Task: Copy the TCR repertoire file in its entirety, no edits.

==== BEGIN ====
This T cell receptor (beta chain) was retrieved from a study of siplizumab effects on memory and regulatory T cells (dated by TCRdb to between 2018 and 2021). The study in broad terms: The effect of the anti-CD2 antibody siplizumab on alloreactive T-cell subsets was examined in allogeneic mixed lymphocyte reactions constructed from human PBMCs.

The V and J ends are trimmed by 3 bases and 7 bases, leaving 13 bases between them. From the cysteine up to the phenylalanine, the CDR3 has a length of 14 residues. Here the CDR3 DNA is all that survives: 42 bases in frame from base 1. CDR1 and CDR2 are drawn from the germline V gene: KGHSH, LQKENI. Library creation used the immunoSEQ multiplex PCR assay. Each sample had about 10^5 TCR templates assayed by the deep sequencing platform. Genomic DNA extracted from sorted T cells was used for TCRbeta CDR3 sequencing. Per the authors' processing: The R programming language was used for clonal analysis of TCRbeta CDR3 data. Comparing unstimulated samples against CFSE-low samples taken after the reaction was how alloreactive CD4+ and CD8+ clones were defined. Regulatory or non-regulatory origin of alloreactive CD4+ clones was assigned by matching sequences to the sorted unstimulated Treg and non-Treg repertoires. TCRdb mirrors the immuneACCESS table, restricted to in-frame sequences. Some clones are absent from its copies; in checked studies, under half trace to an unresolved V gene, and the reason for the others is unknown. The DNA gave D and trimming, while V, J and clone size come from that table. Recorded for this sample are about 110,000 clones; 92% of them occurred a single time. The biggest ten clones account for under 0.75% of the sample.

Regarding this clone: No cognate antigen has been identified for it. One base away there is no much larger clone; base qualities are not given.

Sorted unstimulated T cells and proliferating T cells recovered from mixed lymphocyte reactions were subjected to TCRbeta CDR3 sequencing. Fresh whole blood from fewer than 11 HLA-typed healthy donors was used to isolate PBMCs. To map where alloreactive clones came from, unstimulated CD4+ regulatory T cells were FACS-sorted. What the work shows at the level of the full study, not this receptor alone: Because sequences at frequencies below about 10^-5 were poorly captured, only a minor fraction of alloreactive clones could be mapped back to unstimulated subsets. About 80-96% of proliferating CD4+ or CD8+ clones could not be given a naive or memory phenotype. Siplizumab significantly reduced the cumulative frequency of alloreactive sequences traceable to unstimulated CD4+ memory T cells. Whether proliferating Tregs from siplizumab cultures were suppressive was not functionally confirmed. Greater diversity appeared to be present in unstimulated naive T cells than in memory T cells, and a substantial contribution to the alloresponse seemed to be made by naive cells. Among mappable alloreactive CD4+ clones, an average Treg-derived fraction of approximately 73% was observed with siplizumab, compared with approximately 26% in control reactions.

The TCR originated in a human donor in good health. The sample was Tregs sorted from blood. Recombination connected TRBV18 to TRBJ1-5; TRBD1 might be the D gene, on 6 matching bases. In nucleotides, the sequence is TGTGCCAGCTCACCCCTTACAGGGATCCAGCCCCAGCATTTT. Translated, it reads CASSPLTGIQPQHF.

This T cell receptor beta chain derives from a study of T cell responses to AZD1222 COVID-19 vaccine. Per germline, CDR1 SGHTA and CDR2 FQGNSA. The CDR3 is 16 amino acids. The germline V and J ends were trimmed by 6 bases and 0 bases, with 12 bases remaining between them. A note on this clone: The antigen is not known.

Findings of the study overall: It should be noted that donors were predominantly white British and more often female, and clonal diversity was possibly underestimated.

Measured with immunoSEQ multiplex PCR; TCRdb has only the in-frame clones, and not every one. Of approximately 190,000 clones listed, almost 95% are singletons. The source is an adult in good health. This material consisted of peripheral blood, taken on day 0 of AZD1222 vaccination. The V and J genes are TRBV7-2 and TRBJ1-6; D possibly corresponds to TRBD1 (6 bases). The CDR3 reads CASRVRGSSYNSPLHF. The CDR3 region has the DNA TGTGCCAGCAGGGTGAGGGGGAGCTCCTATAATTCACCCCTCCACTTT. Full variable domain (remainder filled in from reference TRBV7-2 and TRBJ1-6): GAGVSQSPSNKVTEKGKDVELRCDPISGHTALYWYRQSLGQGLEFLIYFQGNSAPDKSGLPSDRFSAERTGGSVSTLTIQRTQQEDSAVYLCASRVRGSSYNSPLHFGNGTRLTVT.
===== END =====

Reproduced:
This T cell receptor (beta chain) was retrieved from a study of siplizumab effects on memory and regulatory T cells (dated by TCRdb to between 2018 and 2021). The study in broad terms: The effect of the anti-CD2 antibody siplizumab on alloreactive T-cell subsets was examined in allogeneic mixed lymphocyte reactions constructed from human PBMCs.

The V and J ends are trimmed by 3 bases and 7 bases, leaving 13 bases between them. From the cysteine up to the phenylalanine, the CDR3 has a length of 14 residues. Here the CDR3 DNA is all that survives: 42 bases in frame from base 1. CDR1 and CDR2 are drawn from the germline V gene: KGHSH, LQKENI. Library creation used the immunoSEQ multiplex PCR assay. Each sample had about 10^5 TCR templates assayed by the deep sequencing platform. Genomic DNA extracted from sorted T cells was used for TCRbeta CDR3 sequencing. Per the authors' processing: The R programming language was used for clonal analysis of TCRbeta CDR3 data. Comparing unstimulated samples against CFSE-low samples taken after the reaction was how alloreactive CD4+ and CD8+ clones were defined. Regulatory or non-regulatory origin of alloreactive CD4+ clones was assigned by matching sequences to the sorted unstimulated Treg and non-Treg repertoires. TCRdb mirrors the immuneACCESS table, restricted to in-frame sequences. Some clones are absent from its copies; in checked studies, under half trace to an unresolved V gene, and the reason for the others is unknown. The DNA gave D and trimming, while V, J and clone size come from that table. Recorded for this sample are about 110,000 clones; 92% of them occurred a single time. The biggest ten clones account for under 0.75% of the sample.

Regarding this clone: No cognate antigen has been identified for it. One base away there is no much larger clone; base qualities are not given.

Sorted unstimulated T cells and proliferating T cells recovered from mixed lymphocyte reactions were subjected to TCRbeta CDR3 sequencing. Fresh whole blood from fewer than 11 HLA-typed healthy donors was used to isolate PBMCs. To map where alloreactive clones came from, unstimulated CD4+ regulatory T cells were FACS-sorted. What the work shows at the level of the full study, not this receptor alone: Because sequences at frequencies below about 10^-5 were poorly captured, only a minor fraction of alloreactive clones could be mapped back to unstimulated subsets. About 80-96% of proliferating CD4+ or CD8+ clones could not be given a naive or memory phenotype. Siplizumab significantly reduced the cumulative frequency of alloreactive sequences traceable to unstimulated CD4+ memory T cells. Whether proliferating Tregs from siplizumab cultures were suppressive was not functionally confirmed. Greater diversity appeared to be present in unstimulated naive T cells than in memory T cells, and a substantial contribution to the alloresponse seemed to be made by naive cells. Among mappable alloreactive CD4+ clones, an average Treg-derived fraction of approximately 73% was observed with siplizumab, compared with approximately 26% in control reactions.

The TCR originated in a human donor in good health. The sample was Tregs sorted from blood. Recombination connected TRBV18 to TRBJ1-5; TRBD1 might be the D gene, on 6 matching bases. In nucleotides, the sequence is TGTGCCAGCTCACCCCTTACAGGGATCCAGCCCCAGCATTTT. Translated, it reads CASSPLTGIQPQHF.

This T cell receptor beta chain derives from a study of T cell responses to AZD1222 COVID-19 vaccine. Per germline, CDR1 SGHTA and CDR2 FQGNSA. The CDR3 is 16 amino acids. The germline V and J ends were trimmed by 6 bases and 0 bases, with 12 bases remaining between them. A note on this clone: The antigen is not known.

Findings of the study overall: It should be noted that donors were predominantly white British and more often female, and clonal diversity was possibly underestimated.

Measured with immunoSEQ multiplex PCR; TCRdb has only the in-frame clones, and not every one. Of approximately 190,000 clones listed, almost 95% are singletons. The source is an adult in good health. This material consisted of peripheral blood, taken on day 0 of AZD1222 vaccination. The V and J genes are TRBV7-2 and TRBJ1-6; D possibly corresponds to TRBD1 (6 bases). The CDR3 reads CASRVRGSSYNSPLHF. The CDR3 region has the DNA TGTGCCAGCAGGGTGAGGGGGAGCTCCTATAATTCACCCCTCCACTTT. Full variable domain (remainder filled in from reference TRBV7-2 and TRBJ1-6): GAGVSQSPSNKVTEKGKDVELRCDPISGHTALYWYRQSLGQGLEFLIYFQGNSAPDKSGLPSDRFSAERTGGSVSTLTIQRTQQEDSAVYLCASRVRGSSYNSPLHFGNGTRLTVT.